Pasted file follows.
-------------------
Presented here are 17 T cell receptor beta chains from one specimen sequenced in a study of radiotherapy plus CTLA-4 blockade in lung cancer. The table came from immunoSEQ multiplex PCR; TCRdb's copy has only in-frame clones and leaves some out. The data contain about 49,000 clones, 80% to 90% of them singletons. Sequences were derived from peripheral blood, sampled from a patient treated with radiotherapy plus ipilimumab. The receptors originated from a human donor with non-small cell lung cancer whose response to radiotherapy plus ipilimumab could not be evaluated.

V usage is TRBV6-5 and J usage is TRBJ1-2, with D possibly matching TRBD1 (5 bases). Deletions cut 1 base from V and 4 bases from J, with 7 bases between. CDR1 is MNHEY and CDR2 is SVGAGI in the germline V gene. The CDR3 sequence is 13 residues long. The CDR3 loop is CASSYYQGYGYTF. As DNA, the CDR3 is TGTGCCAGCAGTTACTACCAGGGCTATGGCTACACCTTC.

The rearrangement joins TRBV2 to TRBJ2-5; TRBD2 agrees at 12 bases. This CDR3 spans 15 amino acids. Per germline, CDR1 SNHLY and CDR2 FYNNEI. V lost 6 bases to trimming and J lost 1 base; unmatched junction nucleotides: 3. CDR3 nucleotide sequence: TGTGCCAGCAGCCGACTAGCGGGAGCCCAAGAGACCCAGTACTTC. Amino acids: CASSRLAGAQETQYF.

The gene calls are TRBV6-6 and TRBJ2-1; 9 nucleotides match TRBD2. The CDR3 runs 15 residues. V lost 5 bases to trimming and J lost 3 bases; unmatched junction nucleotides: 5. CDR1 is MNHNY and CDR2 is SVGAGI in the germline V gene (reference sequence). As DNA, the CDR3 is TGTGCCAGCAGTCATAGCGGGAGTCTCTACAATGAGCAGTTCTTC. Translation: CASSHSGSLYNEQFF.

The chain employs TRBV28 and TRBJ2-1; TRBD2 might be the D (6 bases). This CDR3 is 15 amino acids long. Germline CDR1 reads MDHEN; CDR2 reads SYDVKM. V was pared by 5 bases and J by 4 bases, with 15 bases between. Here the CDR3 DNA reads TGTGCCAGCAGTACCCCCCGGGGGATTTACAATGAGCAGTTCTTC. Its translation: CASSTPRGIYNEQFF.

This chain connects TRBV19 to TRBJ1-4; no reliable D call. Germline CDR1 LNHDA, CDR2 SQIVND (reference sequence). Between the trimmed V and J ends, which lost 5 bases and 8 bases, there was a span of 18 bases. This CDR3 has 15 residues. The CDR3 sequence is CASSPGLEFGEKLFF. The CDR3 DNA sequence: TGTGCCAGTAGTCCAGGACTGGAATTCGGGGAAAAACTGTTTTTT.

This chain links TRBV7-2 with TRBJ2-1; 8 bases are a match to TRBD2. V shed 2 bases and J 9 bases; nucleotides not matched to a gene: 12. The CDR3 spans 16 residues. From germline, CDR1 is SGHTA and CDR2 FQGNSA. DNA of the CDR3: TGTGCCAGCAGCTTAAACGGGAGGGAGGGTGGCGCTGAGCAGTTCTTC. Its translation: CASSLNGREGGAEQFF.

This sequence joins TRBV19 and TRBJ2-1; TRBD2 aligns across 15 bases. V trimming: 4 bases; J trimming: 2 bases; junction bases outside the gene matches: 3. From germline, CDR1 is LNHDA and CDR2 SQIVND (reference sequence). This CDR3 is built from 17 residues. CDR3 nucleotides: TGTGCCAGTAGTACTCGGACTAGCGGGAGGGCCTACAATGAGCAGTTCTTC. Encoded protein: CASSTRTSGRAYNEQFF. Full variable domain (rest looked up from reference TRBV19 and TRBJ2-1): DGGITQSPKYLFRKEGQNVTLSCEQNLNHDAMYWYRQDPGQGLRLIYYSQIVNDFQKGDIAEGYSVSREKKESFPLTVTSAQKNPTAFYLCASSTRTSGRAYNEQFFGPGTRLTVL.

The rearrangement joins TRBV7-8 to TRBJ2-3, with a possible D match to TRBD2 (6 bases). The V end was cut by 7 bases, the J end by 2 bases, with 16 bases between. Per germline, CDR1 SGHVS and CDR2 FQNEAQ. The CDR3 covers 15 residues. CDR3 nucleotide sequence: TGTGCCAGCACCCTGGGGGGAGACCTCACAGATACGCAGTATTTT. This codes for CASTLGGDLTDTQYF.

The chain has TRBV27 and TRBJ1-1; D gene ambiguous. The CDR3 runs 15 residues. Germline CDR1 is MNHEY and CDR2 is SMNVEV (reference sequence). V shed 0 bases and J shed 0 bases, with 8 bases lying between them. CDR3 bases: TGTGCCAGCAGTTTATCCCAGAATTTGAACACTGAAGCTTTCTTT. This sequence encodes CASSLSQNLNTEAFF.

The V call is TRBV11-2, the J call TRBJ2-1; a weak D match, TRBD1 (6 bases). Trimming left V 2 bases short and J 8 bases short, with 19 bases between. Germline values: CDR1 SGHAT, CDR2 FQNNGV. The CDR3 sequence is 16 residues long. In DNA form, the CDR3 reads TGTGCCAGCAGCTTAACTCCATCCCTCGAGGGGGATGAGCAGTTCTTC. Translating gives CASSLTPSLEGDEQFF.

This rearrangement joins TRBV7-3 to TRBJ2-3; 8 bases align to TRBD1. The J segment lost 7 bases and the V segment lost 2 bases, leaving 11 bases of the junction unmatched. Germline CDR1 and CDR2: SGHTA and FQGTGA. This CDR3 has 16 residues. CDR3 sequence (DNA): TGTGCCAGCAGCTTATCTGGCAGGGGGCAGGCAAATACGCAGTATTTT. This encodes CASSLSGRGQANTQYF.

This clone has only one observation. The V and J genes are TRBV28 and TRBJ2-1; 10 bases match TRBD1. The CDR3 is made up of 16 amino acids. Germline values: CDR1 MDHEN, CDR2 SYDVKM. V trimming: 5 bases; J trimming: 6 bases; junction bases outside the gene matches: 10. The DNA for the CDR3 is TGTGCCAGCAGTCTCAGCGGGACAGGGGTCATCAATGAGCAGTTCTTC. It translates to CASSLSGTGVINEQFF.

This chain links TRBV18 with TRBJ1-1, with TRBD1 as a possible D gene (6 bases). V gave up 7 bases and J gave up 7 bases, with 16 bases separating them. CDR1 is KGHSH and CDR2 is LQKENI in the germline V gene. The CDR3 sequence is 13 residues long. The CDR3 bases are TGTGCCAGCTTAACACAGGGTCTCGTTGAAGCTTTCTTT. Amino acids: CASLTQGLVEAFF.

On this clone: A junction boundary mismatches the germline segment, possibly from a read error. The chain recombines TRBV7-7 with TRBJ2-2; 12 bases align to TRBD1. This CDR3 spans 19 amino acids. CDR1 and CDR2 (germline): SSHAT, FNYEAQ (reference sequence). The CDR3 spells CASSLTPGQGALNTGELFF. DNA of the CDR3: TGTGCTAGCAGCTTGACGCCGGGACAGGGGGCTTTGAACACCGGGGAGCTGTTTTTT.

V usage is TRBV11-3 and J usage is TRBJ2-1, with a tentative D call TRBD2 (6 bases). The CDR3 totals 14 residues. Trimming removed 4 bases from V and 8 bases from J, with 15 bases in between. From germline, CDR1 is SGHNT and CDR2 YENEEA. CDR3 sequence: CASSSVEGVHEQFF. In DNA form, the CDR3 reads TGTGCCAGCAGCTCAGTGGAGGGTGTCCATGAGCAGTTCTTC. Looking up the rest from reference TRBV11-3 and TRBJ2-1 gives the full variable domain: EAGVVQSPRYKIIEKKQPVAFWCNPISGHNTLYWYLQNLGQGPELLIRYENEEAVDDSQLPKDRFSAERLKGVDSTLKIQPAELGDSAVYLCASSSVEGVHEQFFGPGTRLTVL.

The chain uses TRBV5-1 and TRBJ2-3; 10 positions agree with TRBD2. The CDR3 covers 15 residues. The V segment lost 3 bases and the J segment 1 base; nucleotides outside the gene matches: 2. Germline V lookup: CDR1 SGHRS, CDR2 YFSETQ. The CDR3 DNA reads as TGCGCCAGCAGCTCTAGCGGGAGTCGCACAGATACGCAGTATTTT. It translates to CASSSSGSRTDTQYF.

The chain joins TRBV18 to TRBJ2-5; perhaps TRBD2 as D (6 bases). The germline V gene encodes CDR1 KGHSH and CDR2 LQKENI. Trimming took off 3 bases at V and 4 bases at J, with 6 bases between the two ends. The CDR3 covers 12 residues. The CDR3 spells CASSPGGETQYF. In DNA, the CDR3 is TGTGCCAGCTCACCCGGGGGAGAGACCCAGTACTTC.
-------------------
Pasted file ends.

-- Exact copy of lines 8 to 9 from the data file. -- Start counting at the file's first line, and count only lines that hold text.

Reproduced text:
This sequence joins TRBV19 and TRBJ2-1; TRBD2 aligns across 15 bases. V trimming: 4 bases; J trimming: 2 bases; junction bases outside the gene matches: 3. From germline, CDR1 is LNHDA and CDR2 SQIVND (reference sequence). This CDR3 is built from 17 residues. CDR3 nucleotides: TGTGCCAGTAGTACTCGGACTAGCGGGAGGGCCTACAATGAGCAGTTCTTC. Encoded protein: CASSTRTSGRAYNEQFF. Full variable domain (rest looked up from reference TRBV19 and TRBJ2-1): DGGITQSPKYLFRKEGQNVTLSCEQNLNHDAMYWYRQDPGQGLRLIYYSQIVNDFQKGDIAEGYSVSREKKESFPLTVTSAQKNPTAFYLCASSTRTSGRAYNEQFFGPGTRLTVL.

The rearrangement joins TRBV7-8 to TRBJ2-3, with a possible D match to TRBD2 (6 bases). The V end was cut by 7 bases, the J end by 2 bases, with 16 bases between. Per germline, CDR1 SGHVS and CDR2 FQNEAQ. The CDR3 covers 15 residues. CDR3 nucleotide sequence: TGTGCCAGCACCCTGGGGGGAGACCTCACAGATACGCAGTATTTT. This codes for CASTLGGDLTDTQYF.